Ph.D. Proposal Presentation by Matthew Kontz
Monday, March 28, 2005

(Dr. Wayne Book, Chair)

"Haptic Control of Hydraulic Machinery using Proportional Valves"

Abstract

Applying haptic or force feedback to hydraulic machinery such as excavators has the potential to increase operator capabilities. Haptic robotic human-machine-interfaces enable several enhancing features including: coordinated motion control and programmable haptic feedback. Coordinated or resolved motion control supplies a more intuitive means of specifying the equipment's motion. Haptic feedback can be used to relay meaningful information back to the user in the form of force signals. This adds to the cost of the product by increasing the number of sensors, the required computing power and the complexity of the human-machine-interface. In order to make this technology economically viable, the benefits must offset the additional cost associated with implementation.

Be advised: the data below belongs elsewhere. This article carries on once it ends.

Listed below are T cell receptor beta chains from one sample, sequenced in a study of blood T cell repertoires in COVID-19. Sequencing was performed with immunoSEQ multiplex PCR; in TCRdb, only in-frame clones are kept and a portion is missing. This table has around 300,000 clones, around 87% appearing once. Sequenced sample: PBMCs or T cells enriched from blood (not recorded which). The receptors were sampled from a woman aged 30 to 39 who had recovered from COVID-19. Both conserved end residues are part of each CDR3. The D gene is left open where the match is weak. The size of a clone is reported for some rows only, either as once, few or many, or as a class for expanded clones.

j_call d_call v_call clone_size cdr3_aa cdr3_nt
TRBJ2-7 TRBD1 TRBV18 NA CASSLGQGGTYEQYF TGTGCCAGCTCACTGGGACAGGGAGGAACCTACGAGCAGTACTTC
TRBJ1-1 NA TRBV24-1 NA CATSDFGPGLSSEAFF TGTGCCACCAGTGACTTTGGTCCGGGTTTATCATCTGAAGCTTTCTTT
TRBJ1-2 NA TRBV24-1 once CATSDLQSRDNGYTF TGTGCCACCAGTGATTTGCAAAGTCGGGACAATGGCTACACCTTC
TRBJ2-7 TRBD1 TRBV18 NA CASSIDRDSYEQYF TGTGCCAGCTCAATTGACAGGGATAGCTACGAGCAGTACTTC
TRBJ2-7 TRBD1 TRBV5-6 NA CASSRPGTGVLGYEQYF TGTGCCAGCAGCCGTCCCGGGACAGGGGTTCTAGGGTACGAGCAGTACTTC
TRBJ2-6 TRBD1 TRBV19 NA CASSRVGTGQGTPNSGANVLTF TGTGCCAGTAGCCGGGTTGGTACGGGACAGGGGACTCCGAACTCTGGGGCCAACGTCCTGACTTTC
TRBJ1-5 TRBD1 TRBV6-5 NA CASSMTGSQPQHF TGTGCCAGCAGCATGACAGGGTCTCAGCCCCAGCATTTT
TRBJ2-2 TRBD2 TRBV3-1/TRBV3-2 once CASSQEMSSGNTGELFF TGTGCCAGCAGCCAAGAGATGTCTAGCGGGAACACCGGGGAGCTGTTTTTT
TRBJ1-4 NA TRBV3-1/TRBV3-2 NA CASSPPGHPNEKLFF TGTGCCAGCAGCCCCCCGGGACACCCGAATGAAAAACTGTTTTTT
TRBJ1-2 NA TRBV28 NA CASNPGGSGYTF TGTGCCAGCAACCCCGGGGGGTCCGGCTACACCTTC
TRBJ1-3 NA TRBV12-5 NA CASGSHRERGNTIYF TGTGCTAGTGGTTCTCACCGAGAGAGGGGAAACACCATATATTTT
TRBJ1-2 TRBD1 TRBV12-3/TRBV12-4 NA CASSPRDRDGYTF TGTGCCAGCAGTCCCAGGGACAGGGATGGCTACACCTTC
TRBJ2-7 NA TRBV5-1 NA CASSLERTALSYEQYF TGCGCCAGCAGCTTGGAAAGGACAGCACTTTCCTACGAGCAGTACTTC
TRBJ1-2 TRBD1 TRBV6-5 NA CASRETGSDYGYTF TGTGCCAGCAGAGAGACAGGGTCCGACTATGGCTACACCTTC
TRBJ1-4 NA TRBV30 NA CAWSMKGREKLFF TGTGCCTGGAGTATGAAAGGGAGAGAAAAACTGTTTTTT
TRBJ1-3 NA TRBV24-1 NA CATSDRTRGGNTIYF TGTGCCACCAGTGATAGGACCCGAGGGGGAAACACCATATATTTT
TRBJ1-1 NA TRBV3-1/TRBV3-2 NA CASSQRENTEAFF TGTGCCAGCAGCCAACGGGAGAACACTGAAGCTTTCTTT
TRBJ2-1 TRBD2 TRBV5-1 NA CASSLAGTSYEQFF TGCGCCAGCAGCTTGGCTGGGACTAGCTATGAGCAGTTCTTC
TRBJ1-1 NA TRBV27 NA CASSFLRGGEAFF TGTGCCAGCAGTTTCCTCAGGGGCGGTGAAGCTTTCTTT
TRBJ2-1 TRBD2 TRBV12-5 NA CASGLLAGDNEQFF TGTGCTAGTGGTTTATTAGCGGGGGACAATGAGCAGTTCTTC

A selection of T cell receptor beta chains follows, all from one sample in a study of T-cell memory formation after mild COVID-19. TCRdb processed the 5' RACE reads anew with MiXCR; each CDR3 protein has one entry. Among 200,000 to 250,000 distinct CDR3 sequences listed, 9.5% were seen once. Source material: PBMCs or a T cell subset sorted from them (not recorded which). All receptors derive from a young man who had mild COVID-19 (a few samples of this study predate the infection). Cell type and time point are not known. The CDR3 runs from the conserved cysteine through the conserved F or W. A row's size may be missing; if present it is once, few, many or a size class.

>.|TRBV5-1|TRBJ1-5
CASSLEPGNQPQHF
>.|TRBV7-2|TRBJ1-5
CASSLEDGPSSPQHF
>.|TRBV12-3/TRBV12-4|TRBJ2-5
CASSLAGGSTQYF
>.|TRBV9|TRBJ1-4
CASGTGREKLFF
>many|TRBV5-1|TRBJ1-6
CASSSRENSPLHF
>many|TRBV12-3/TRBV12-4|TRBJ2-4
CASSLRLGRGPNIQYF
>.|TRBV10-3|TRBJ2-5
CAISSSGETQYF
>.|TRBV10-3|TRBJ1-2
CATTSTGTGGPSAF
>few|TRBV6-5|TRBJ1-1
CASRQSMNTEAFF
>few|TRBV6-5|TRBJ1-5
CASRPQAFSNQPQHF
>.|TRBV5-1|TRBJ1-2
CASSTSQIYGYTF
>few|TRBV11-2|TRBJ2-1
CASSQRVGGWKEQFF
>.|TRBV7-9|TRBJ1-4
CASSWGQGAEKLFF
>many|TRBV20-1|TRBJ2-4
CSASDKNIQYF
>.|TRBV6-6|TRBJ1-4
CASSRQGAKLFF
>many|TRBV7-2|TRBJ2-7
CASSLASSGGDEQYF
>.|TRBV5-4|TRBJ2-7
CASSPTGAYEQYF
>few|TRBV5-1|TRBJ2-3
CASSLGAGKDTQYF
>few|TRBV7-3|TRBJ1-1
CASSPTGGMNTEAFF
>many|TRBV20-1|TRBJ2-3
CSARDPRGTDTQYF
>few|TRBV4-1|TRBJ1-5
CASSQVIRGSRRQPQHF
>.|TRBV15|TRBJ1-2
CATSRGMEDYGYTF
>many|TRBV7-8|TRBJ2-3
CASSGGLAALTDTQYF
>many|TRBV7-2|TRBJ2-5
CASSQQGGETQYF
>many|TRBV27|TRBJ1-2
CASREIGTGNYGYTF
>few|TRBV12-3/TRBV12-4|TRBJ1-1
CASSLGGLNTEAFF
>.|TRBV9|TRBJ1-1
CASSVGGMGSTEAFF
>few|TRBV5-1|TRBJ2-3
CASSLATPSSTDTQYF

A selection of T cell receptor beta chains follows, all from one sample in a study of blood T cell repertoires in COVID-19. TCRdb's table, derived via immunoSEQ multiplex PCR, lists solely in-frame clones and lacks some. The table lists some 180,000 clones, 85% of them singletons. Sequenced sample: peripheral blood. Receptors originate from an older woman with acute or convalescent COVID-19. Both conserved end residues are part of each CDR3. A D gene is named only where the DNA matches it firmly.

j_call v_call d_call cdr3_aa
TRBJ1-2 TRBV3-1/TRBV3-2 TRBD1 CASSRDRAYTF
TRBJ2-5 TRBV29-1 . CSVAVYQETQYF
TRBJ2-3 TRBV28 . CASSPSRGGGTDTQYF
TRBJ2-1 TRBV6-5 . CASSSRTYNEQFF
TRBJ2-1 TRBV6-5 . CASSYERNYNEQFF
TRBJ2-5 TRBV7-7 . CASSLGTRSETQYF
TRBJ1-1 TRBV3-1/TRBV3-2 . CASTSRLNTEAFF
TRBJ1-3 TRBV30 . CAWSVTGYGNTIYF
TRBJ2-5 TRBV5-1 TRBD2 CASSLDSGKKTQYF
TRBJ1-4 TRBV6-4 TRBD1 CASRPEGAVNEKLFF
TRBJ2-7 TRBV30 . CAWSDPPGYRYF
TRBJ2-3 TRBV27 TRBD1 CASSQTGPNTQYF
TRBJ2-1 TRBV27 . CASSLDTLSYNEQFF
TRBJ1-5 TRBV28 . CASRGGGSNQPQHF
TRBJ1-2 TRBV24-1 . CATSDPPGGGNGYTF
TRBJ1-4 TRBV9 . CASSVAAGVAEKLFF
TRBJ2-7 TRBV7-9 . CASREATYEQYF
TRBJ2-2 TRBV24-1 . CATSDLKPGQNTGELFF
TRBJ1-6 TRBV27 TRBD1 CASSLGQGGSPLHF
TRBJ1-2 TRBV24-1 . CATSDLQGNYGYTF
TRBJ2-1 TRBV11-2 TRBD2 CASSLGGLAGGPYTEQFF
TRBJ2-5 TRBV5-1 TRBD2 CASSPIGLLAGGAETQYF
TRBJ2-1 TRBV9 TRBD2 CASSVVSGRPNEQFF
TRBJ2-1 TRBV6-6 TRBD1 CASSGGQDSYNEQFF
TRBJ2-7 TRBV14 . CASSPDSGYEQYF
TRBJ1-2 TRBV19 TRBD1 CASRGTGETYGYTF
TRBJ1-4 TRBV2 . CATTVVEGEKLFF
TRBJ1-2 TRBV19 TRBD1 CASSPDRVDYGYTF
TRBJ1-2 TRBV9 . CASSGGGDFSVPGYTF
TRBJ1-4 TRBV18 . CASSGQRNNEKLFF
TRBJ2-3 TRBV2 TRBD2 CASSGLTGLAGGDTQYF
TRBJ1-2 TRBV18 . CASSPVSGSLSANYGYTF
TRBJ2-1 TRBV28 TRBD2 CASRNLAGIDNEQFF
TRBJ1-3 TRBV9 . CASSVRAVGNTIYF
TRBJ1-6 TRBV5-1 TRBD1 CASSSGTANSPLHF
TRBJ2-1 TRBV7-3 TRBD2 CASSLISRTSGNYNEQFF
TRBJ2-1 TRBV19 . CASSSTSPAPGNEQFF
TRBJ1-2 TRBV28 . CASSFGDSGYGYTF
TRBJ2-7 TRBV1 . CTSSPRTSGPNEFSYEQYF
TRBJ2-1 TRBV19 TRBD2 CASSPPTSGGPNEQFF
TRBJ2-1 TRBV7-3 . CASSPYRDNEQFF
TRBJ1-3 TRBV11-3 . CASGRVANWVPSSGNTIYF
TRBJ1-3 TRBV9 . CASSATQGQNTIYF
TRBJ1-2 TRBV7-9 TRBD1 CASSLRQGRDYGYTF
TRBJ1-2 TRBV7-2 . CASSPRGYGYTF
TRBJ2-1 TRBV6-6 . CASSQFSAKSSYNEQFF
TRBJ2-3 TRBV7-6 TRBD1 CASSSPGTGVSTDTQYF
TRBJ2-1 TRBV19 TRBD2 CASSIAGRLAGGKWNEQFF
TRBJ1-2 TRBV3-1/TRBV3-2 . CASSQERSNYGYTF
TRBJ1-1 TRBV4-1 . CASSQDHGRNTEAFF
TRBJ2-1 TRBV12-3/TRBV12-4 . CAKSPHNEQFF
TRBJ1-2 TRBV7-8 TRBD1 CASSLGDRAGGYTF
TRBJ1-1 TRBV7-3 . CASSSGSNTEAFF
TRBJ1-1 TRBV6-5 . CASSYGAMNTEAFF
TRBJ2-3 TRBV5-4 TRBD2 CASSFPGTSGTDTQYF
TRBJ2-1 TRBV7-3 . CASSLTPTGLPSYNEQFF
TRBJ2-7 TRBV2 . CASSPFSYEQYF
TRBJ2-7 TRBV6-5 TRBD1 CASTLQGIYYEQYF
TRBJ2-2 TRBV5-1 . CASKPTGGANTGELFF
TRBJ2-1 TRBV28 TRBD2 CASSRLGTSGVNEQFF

One way to offset this cost is to not use high-end hydraulic components. The tractor mounted backhoe used in this research uses low-end components including: a constant displacement pump, proportional valves and pressure sensor based force estimation. All of these items tend to limit system performance. Characteristics that limit the performance of the system include: valve spool bandwidth, valve dead-band, delay and noisy force estimation from pressure sensors. Stability is also an issue. An advanced haptic control technique, similar to ones used to deal with time-delayed teleoperation, will be used to maintain stability during haptic teleoperation. Modeling and control of the real test-bed will then be used to develop a virtual excavator for human-in-the-loop testing. Using a virtual model for human testing is desirable from a safety point of view and allows for key parameters to be varied instantaneously. This tool will be used to measure the enhancement in operator control and evaluate the limitations due to system characteristics such as valve dead-band and bandwidth. Use of this virtual excavator will be designed to enhance testing on the real machinery rather than replace it. Not only will the virtual simulator be modeled after HEnRE, but the control algorithm used in the simulator will be tested on the actual hardware. The end-goal of this project is to incorporate haptic control algorithms that work on low-cost systems and maximize the enhancement of operator capabilities.